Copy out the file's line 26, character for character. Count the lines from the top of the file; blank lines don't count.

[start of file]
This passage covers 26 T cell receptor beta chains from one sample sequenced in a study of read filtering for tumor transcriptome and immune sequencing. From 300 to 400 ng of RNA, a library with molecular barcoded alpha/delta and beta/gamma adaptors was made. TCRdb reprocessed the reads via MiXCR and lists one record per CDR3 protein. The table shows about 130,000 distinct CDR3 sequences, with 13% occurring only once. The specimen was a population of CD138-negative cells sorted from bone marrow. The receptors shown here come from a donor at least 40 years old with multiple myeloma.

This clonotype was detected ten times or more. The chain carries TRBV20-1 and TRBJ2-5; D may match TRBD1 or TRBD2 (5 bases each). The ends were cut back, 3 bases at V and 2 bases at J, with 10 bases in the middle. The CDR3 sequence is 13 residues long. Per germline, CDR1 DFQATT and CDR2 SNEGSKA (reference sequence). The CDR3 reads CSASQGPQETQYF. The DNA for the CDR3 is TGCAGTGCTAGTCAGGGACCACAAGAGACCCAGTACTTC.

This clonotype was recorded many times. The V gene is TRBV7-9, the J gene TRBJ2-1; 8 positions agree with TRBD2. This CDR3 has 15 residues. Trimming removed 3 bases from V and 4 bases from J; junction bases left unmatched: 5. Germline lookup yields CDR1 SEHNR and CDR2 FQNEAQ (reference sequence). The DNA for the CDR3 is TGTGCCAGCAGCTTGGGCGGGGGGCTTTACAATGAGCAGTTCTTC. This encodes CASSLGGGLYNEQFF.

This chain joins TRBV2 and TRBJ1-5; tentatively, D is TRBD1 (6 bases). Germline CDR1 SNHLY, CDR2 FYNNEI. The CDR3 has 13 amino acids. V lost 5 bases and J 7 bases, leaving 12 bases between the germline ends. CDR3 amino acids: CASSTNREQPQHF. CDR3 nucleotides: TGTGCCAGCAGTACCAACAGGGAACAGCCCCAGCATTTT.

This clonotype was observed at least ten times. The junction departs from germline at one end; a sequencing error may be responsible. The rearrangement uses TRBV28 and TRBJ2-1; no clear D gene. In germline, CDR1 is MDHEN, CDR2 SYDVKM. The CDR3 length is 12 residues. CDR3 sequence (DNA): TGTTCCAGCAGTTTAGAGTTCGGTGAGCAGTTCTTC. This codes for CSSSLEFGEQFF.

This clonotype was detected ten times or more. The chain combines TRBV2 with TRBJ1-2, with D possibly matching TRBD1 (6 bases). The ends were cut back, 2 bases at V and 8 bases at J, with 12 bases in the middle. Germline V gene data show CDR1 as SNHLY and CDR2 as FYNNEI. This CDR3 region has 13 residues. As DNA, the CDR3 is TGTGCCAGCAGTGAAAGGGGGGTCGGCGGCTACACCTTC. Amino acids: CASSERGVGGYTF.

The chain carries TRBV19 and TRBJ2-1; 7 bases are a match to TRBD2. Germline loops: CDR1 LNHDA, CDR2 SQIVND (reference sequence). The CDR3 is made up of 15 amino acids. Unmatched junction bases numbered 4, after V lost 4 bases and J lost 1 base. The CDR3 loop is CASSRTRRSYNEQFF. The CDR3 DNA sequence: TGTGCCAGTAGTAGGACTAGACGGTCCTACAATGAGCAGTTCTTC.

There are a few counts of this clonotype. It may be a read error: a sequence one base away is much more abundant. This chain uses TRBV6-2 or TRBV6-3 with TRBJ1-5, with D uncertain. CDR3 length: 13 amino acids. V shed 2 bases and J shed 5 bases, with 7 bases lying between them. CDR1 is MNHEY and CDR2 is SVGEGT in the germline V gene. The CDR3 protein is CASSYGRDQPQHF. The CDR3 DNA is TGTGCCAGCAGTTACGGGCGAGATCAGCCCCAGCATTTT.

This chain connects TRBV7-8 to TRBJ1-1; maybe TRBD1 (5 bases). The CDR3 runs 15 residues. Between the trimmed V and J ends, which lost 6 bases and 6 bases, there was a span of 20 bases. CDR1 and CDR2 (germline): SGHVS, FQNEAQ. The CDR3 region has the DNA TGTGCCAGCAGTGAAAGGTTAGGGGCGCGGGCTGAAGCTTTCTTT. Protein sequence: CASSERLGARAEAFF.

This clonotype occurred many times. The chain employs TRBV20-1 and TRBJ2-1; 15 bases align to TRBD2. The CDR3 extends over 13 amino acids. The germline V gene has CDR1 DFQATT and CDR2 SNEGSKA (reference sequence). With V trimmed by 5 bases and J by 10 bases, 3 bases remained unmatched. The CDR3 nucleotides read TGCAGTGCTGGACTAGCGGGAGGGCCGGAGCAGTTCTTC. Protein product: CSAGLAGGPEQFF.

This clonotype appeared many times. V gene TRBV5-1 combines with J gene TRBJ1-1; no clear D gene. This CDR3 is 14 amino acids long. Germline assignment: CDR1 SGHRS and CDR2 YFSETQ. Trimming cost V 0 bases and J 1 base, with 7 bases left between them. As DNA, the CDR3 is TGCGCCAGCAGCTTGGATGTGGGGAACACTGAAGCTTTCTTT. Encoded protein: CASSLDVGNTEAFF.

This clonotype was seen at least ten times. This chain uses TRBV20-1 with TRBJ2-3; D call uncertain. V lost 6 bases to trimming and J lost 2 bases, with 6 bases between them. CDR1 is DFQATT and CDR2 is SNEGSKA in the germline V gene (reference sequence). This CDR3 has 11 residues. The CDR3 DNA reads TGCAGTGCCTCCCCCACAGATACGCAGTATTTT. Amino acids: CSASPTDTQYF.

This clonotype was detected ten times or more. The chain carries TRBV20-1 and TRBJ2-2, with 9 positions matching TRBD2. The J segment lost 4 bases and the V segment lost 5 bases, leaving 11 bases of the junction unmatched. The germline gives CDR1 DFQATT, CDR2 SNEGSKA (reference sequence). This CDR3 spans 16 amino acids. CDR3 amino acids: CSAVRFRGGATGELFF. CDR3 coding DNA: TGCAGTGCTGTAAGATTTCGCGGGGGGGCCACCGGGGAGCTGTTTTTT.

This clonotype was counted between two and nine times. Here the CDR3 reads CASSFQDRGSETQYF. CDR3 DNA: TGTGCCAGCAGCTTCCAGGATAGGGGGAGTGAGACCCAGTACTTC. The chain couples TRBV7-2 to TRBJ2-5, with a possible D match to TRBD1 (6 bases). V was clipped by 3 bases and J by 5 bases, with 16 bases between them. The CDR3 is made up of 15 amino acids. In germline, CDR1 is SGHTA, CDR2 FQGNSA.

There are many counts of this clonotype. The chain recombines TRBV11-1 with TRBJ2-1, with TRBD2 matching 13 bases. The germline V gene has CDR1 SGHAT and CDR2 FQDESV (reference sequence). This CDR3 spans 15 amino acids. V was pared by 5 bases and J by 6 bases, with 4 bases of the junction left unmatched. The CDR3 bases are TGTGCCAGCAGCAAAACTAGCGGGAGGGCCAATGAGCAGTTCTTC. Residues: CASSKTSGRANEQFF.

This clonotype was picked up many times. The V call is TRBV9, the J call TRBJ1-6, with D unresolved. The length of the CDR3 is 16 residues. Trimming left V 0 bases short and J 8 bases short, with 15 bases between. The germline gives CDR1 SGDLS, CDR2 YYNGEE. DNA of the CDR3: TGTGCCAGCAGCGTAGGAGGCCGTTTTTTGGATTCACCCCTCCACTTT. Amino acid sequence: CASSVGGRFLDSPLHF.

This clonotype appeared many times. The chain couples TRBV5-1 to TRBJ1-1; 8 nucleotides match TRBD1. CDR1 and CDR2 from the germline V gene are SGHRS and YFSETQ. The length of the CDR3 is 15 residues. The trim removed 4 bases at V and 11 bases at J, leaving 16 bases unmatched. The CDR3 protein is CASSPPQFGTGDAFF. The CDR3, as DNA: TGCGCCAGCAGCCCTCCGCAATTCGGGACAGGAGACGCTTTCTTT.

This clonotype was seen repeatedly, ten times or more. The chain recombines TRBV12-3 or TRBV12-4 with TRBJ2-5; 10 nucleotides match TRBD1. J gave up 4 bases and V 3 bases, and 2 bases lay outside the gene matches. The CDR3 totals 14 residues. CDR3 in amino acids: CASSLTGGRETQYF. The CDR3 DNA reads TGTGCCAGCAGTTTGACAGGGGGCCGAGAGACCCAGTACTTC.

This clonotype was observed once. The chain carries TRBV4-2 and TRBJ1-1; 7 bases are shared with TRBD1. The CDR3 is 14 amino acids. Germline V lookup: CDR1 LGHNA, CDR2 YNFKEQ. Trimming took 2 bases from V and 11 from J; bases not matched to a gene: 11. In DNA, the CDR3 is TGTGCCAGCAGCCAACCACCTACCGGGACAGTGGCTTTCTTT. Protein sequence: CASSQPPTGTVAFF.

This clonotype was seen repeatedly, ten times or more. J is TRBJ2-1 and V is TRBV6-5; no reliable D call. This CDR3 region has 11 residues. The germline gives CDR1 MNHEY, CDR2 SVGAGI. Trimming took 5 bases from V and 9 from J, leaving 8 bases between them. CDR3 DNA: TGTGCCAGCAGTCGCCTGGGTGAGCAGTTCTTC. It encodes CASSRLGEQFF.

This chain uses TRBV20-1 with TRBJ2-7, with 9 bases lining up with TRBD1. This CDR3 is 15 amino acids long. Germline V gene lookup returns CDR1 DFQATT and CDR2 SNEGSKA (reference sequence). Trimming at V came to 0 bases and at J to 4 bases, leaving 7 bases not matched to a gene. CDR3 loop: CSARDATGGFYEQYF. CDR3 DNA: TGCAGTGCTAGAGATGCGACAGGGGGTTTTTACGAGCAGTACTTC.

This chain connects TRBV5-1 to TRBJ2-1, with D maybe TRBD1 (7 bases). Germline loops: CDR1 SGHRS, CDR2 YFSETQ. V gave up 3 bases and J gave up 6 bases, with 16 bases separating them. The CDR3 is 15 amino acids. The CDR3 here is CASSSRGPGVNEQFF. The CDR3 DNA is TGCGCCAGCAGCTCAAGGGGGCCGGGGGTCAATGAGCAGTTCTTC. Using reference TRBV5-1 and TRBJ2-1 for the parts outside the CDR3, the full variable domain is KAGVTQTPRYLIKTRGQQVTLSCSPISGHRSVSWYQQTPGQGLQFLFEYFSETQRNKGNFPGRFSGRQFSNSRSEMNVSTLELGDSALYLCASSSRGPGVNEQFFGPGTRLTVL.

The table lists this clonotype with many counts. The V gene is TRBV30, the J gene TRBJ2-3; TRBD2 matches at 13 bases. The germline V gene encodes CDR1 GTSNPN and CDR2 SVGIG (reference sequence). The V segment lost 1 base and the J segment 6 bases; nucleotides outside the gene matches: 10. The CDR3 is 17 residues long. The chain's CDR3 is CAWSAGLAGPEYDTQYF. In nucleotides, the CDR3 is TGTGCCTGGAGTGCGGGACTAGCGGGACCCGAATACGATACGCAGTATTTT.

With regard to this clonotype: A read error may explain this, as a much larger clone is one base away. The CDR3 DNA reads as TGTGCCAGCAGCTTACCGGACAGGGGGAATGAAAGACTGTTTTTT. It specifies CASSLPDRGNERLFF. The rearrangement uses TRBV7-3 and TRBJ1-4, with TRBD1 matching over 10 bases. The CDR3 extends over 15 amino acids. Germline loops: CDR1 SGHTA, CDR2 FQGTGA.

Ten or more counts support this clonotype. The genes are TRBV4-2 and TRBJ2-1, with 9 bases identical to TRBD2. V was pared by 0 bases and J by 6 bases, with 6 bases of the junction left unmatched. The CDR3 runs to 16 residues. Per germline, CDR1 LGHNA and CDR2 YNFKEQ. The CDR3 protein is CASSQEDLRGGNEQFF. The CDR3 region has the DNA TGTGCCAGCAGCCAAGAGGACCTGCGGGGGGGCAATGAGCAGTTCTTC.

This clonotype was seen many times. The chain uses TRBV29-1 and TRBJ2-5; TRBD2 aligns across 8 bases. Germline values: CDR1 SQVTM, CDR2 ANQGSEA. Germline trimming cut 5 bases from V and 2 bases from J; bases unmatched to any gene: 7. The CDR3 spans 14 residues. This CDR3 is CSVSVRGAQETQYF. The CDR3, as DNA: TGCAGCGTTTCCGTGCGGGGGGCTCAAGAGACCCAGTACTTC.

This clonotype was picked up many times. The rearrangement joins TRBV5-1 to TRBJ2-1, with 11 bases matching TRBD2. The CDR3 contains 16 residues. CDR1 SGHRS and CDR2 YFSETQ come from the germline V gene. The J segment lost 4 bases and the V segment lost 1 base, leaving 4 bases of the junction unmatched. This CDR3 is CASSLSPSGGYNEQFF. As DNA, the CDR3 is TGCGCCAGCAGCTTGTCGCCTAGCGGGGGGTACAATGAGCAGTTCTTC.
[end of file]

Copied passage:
This clonotype was seen many times. The chain uses TRBV29-1 and TRBJ2-5; TRBD2 aligns across 8 bases. Germline values: CDR1 SQVTM, CDR2 ANQGSEA. Germline trimming cut 5 bases from V and 2 bases from J; bases unmatched to any gene: 7. The CDR3 spans 14 residues. This CDR3 is CSVSVRGAQETQYF. The CDR3, as DNA: TGCAGCGTTTCCGTGCGGGGGGCTCAAGAGACCCAGTACTTC.